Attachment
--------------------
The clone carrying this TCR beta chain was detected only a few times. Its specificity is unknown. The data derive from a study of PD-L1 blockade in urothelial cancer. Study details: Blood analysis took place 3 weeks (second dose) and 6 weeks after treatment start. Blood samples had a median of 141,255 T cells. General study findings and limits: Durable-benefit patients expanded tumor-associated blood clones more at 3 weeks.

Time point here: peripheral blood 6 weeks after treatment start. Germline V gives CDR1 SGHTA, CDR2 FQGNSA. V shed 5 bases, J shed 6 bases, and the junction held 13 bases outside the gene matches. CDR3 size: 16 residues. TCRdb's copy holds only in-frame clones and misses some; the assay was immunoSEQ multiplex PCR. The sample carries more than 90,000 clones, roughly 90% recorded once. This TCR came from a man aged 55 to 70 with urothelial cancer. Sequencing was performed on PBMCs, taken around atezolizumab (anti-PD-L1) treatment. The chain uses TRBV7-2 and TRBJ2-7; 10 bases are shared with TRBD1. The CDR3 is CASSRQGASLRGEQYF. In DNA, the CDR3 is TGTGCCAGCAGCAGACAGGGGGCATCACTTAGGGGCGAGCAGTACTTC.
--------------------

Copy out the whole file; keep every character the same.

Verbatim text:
The clone carrying this TCR beta chain was detected only a few times. Its specificity is unknown. The data derive from a study of PD-L1 blockade in urothelial cancer. Study details: Blood analysis took place 3 weeks (second dose) and 6 weeks after treatment start. Blood samples had a median of 141,255 T cells. General study findings and limits: Durable-benefit patients expanded tumor-associated blood clones more at 3 weeks.

Time point here: peripheral blood 6 weeks after treatment start. Germline V gives CDR1 SGHTA, CDR2 FQGNSA. V shed 5 bases, J shed 6 bases, and the junction held 13 bases outside the gene matches. CDR3 size: 16 residues. TCRdb's copy holds only in-frame clones and misses some; the assay was immunoSEQ multiplex PCR. The sample carries more than 90,000 clones, roughly 90% recorded once. This TCR came from a man aged 55 to 70 with urothelial cancer. Sequencing was performed on PBMCs, taken around atezolizumab (anti-PD-L1) treatment. The chain uses TRBV7-2 and TRBJ2-7; 10 bases are shared with TRBD1. The CDR3 is CASSRQGASLRGEQYF. In DNA, the CDR3 is TGTGCCAGCAGCAGACAGGGGGCATCACTTAGGGGCGAGCAGTACTTC.